I have been writing this blog since March 2011, putting up weekly posts except over Christmas when I take a bit of time off. Before I sign off for the holidays, I would like to leave you with three old posts that I think describe the difference between the opposite states of practising and performing. If we can keep these differences in mind when we practise, we will reach our destination more quickly and efficiently.

Cavaliers and Roundheads: Developing Performance Skills

I wrote this post in May, 2012 in response to a BBC TV programme on the English Civil War. It struck me that we need to call on our inner Roundhead when we practise (puritanical, serious-minded, hard-working and religious) and the devil-may-care, spontaneous, reckless and flashy Cavalier when we perform. If we take our Cavalier into the practice room, we wouldn’t get any work done; if we take our Roundhead onto the stage with us when we perform, we will bore the pants off our audience.

To read this post,  click here.

Practice v Performance

There is a lovely quote from legendary violinist Jascha Heifetz which applies equally to us pianists, and indeed any other performer:

Practice like it means everything in the world to you. Perform like you don’t give a damn.

This is really another way of saying the same thing – find a way of developing a Jekyll-and-Hyde mindset between your practice room and the concert stage or examination room.

practice v performance

To read this post, click here.

Going into the Zone

There is a crucial stage in performance preparation when we need to get out of our comfort zone and begin to sense what it feels like to play a work or a programme in its entirety, and to practise doing this as a very deliberate practice strategy. It’s so easy to stop and correct ourselves when we go wrong. What do we tend to do – stop, fix it and move on. When we finally get to the end, we must not delude ourselves that we have played through our piece because in performance we may stop for absolutely nothing! We need to let go of wrong notes, small slips or misjudged chord balances or voicings as soon as we have made them, there is no opportunity for correcting them on the stage. I would go one step further – we need to silence our inner critic in such eventualities by acknowledging we are human, that no performance is perfect and that these things are actually a part of performance!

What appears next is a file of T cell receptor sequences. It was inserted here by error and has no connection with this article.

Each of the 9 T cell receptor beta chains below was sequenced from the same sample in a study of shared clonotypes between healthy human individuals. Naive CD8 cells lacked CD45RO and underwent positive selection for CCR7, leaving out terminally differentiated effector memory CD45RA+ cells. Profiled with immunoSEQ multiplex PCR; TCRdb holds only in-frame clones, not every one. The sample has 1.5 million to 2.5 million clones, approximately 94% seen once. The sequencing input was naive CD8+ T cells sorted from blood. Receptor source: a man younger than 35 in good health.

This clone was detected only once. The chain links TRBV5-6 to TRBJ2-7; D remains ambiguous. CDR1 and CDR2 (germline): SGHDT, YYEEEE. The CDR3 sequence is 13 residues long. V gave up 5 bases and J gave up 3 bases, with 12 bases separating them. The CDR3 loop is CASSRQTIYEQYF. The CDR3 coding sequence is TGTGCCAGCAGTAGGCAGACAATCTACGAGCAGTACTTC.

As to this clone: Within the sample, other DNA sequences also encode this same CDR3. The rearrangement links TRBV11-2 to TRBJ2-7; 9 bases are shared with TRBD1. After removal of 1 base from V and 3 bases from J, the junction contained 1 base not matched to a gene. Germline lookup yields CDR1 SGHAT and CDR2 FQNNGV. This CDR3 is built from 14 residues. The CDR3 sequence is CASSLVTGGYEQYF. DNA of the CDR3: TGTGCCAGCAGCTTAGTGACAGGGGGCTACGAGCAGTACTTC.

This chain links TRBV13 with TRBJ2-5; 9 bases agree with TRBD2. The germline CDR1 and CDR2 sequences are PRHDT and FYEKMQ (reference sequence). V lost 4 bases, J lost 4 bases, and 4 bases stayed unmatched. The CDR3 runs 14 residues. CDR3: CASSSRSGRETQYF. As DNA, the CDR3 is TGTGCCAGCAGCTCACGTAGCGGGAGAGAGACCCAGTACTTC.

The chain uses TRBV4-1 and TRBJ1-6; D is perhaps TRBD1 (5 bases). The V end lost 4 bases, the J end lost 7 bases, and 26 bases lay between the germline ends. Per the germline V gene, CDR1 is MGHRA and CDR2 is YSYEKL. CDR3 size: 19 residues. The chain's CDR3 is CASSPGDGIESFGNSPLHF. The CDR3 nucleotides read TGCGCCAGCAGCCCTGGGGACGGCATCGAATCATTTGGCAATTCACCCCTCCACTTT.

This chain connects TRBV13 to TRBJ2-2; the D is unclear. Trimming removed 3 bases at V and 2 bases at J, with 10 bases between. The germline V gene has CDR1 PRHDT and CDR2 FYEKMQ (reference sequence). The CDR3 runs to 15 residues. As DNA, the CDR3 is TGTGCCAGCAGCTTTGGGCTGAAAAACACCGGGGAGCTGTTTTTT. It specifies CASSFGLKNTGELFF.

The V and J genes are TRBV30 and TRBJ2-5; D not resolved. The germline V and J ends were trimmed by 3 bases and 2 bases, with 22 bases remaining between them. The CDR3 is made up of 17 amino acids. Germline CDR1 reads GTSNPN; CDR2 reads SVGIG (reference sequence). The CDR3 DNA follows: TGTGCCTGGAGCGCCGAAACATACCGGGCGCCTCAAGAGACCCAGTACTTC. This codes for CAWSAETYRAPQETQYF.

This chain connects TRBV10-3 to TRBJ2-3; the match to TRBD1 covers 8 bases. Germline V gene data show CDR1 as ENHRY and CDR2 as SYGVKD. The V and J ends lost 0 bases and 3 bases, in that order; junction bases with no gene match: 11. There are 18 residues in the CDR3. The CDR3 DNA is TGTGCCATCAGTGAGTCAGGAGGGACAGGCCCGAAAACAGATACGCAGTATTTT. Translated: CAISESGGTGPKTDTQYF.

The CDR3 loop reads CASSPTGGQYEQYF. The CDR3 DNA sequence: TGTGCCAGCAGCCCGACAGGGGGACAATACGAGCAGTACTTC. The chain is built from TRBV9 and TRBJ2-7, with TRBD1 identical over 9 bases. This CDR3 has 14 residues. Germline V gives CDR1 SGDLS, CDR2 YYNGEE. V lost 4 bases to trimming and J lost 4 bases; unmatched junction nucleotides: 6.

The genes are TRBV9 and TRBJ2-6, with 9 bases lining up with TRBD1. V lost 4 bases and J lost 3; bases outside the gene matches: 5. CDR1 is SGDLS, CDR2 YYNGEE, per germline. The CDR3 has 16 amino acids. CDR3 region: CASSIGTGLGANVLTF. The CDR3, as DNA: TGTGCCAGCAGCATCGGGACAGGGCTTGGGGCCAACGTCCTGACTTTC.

To read this post, click here.

Practising the Piano Part 4

Little did I imagine when I started writing my blog that it would interest so many people, or that it would lead to a series of e-books. As you may know, I have just launched Part 4 of my e-book series, Practising the Piano and I am delighted that I managed to finish it in time for Christmas. Practising the Piano Part 4 focusses on the art of performance, including how best to prepare yourself both mentally and in the practise room. Drawing upon powerful practise strategies, proven psychological and therapeutic techniques (used by elite sportsmen and women), it shows how to combat anxiety and to deliver performances that reflect your full potential. If you completed my survey Performance Anxiety Among Pianists, may I take this opportunity to thank you for your contribution. I have used results from this survey throughout Volume 2 (the volume that deals with psychology and performance anxiety), and it is very revealing that a large number of pianists of all ages and levels struggle with stage fright to some degree or other.

If you would like a video introduction and more information on the contents of Part 4, please follow this link.

How to Get Your Copy

You can purchase Practising the Piano Part 4  (priced at £9.99) directly from my website. It is also available on Amazon Kindle and for pre-order on the Apple iBookstore (click here for the full series catalogue which contains links to the individual volumes on all platforms ).

The full series (Parts 1 to 4) can now be purchased for £35.99 (a discount of 20% off the individual part prices). If you already own one or more parts of Practising the Piano you can also take advantage of further discount bundles to complete your collection. These can be viewed on the series catalogue page here.

Buy Practising the Piano Part 4 Now

Click on the “Buy” button below to purchase Part 4 of Practising The Piano now:

Or save a further 20% by purchasing all four parts of Practising the Piano together:


Further information on the complete series is also available here and additional discount bundle combinations are available on the series catalogue here.